4/3/2016 USDA cracks down on abuse of cubs under the age of four weeks.  In response to a 2012 legal petition filed by The Humane Society of the United States, World Wildlife Fund, Detroit Zoological Society, International Fund for Animal Welfare, Born Free USA, Big Cat Rescue, Fund for Animals and Global Federation of Animal Sanctuaries, the U.S. Department of Agriculture issued guidance making clear that exhibitors violate the Animal Welfare Act by allowing members of the public to handle or feed infant exotic cats like tigers, lions, cheetahs, jaguars or leopards.  Read more:  http://bigcatrescue.org/usda-announces-partial-cub-petting-ban/

Please take a look at these photos and video I took of Thor the White Tiger cub and photos of the Li-Liger cub.  Thank you so much for your time and concern!

liliger at Zootastic 2016

This mangey looking cub was being tormented by bigger tigers in the cage

liliger tormented by tiger at Zootastic 2016

This might be the worst case of mange or ringworm we’ve ever seen

White tiger cub Thor at Zootastic 2016

The spots on his legs, chest, belly, face, toes and read end look like ringworm

White tiger cub Thor at Zootastic 2016

Despite an obvious skin condition this cub is being pimped out as a pay to play object

Name Withheld

USDA Citations 2014 – 2016

Customer No:	 44266
Certificate No:	 55-C-0272
Jul 05, 2016
Direct:		 1
Non-Critical:	 7
Critical:	 0
Animal:		 194
ZOOTASTIC OF LAKE NORMAN INC

Zootastic 2016-07-acis3
Customer No:	 44266
Certificate No:	 55-C-0272
Nov 16, 2015
Direct:		 0
Non-Critical:	 0
Critical:	 0
Animal:		 194
ZOOTASTIC OF LAKE NORMAN INC

Zootastic 2015-05-acis3
Customer No:	 44266
Certificate No:	 55-C-0272
May 19, 2015
Direct:		 0
Non-Critical:	 4
Critical:	 0
Animal:		 172
ZOOTASTIC OF LAKE NORMAN INC

Zootastic 2015-03-acis3
Customer No:	 44266
Certificate No:	 55-C-0272
Mar 13, 2015
Direct:		 0
Non-Critical:	 1
Critical:	 0
Animal:		 2
ZOOTASTIC OF LAKE NORMAN INC

Zootastic 2015-02-acis3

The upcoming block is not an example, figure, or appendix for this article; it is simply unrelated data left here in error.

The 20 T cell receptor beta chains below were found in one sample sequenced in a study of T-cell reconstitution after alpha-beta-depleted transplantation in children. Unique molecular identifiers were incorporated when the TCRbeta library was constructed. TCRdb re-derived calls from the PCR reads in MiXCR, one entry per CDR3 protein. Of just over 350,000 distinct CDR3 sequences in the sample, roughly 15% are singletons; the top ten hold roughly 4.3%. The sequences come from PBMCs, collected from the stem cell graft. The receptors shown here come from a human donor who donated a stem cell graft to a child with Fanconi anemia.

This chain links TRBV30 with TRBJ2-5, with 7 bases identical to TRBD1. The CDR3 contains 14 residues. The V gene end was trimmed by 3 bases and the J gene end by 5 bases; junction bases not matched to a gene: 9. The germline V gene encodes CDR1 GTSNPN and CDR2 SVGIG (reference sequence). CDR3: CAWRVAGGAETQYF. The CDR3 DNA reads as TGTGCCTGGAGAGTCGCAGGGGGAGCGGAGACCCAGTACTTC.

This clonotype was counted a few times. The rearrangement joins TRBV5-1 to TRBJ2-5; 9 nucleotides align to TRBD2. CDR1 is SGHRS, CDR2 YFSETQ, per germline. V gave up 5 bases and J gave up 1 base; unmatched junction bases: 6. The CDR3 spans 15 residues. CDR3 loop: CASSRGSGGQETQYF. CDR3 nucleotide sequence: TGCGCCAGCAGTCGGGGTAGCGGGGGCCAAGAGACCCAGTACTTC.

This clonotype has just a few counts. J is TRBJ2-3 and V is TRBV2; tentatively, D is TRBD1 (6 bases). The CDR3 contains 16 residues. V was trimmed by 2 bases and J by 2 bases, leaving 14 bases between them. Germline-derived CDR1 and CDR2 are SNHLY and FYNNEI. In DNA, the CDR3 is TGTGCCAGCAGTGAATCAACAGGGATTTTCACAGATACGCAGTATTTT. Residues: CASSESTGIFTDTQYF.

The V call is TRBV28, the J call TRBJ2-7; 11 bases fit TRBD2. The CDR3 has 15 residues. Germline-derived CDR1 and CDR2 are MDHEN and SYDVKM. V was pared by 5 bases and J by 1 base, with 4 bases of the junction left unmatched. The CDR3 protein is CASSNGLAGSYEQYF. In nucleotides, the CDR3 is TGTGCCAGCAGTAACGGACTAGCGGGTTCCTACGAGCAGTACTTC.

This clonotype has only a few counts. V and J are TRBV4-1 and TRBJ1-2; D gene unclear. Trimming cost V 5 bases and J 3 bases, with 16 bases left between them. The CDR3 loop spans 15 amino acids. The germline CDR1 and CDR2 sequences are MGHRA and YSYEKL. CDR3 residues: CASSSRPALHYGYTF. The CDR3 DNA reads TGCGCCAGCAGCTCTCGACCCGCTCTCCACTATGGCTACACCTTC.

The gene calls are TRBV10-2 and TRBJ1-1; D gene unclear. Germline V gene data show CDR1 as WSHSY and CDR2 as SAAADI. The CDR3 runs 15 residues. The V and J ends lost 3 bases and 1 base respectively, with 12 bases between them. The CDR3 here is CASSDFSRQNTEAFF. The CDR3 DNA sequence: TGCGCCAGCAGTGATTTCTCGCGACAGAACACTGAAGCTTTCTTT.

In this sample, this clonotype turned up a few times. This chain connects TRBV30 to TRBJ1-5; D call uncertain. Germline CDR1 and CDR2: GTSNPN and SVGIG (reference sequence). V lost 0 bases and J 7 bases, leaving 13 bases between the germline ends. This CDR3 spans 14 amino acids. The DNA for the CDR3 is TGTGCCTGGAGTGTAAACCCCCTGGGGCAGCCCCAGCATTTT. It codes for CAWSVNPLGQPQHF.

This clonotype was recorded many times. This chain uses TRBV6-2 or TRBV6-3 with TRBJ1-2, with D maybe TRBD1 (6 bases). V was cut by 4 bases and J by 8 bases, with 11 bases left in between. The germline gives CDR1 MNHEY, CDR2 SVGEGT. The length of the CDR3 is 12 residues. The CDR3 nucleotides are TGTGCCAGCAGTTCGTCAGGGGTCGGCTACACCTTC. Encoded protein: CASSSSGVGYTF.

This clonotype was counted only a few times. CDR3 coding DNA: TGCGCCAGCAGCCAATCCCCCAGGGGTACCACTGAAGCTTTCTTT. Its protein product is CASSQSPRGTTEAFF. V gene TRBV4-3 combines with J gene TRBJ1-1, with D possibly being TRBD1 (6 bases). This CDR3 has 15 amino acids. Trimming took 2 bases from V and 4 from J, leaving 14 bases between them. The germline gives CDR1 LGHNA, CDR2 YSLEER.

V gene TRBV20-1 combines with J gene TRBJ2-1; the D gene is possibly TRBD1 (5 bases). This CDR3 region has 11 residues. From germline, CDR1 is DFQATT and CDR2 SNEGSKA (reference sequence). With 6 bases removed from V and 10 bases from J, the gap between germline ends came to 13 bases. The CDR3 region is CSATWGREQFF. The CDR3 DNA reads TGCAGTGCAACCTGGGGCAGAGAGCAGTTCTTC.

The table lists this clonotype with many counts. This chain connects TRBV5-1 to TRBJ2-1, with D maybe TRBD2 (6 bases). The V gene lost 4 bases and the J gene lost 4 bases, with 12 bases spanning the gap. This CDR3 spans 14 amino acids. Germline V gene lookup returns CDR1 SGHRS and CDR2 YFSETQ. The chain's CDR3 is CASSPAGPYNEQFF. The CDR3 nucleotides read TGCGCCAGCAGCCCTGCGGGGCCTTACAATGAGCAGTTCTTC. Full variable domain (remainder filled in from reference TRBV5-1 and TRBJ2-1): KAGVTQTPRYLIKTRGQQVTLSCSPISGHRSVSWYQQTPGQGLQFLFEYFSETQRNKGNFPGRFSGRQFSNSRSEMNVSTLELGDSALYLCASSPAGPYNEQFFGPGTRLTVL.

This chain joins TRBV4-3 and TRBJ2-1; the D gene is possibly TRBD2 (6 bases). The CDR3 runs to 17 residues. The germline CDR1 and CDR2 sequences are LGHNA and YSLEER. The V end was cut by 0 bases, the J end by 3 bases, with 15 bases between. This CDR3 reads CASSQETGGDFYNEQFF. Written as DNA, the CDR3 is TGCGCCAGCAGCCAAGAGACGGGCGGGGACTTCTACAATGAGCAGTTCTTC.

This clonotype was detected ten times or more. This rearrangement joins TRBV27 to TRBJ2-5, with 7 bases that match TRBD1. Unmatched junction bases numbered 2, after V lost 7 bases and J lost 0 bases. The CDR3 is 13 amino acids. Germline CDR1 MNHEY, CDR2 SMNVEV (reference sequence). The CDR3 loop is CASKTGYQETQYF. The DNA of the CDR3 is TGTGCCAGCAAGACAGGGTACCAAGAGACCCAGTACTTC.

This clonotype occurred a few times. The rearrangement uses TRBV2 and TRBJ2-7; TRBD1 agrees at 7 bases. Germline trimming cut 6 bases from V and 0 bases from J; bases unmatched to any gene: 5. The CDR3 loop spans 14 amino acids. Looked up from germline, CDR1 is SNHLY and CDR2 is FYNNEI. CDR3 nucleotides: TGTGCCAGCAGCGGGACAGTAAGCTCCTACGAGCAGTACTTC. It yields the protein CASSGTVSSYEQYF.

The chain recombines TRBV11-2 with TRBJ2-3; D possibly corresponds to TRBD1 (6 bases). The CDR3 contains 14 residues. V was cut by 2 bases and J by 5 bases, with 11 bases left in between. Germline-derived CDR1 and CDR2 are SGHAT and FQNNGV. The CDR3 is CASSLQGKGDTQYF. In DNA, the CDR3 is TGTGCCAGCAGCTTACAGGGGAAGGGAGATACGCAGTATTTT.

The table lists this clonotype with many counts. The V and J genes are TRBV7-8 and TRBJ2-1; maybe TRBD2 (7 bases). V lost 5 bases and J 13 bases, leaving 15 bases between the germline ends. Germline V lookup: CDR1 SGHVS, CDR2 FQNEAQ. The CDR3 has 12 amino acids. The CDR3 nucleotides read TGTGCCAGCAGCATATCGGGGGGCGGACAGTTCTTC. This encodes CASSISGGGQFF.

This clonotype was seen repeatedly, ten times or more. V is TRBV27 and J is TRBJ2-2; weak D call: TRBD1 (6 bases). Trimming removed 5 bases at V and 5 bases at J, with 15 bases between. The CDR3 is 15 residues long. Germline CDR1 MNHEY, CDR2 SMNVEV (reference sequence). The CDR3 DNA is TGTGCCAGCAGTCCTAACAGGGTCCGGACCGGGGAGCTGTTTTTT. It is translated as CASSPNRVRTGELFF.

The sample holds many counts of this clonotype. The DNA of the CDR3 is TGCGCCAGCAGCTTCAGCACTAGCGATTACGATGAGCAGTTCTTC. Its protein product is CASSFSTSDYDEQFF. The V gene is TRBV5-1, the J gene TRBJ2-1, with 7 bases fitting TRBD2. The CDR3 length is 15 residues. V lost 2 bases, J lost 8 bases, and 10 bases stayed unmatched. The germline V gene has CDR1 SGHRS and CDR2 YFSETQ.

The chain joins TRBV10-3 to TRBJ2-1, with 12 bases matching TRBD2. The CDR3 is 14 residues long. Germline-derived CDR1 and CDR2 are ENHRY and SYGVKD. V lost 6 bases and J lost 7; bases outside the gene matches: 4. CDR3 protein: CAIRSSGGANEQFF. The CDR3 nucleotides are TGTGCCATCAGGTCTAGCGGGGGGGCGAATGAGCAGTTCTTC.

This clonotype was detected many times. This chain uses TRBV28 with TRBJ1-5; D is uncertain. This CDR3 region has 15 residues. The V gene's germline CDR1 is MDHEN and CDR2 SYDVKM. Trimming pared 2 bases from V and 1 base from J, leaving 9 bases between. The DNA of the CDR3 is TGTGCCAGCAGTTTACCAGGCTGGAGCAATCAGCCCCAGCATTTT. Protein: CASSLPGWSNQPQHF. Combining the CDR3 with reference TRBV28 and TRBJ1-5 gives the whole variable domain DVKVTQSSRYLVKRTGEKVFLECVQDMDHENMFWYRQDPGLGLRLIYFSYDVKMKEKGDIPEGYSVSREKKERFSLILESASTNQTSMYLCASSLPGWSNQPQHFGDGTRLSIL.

Customer No:	 44266
Certificate No:	 55-C-0272
Feb 11, 2015
Direct:		 0
Non-Critical:	 1
Critical:	 0
Animal:		 213
ZOOTASTIC OF LAKE NORMAN INC

Customer No:	 44266
Certificate No:	 55-C-0272
Dec 30, 2014
Direct:		 0
Non-Critical:	 0
Critical:	 0
Animal:		 2
ZOOTASTIC OF LAKE NORMAN INC

Zootastic 2014-11-acis3
Customer No:	 44266
Certificate No:	 55-C-0272
Nov 05, 2014
Direct:		 0
Non-Critical:	 4
Critical:	 0
Animal:		 21
ZOOTASTIC OF LAKE NORMAN INC

Back in 2014

It has been reported that Zootastic, in Troutman, NC is charging people to play and pose with big cat cubs.  As usual, these kinds of operators insist that they are “legit” and that they are breeding for conservation and that paying them to play with cubs will result in conservation and a lovely life for the cubs when they grow up and are sent to undisclosed, other facilities.  Nothing could be further from the truth.

These USDA inspection reports show continuing violations of animal welfare standards and when the cubs are sent to other places you can be sure they will be equally as bad or worse.  No legitimate facility would allow Zootastic to continue to exploit cubs and then dump last year’s babies on them.  That just perpetuates abuse.

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Zootastic-2014-11-29 at 8.26.08 AM

 

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As soon as they opened, in 2012, they were exploiting cubs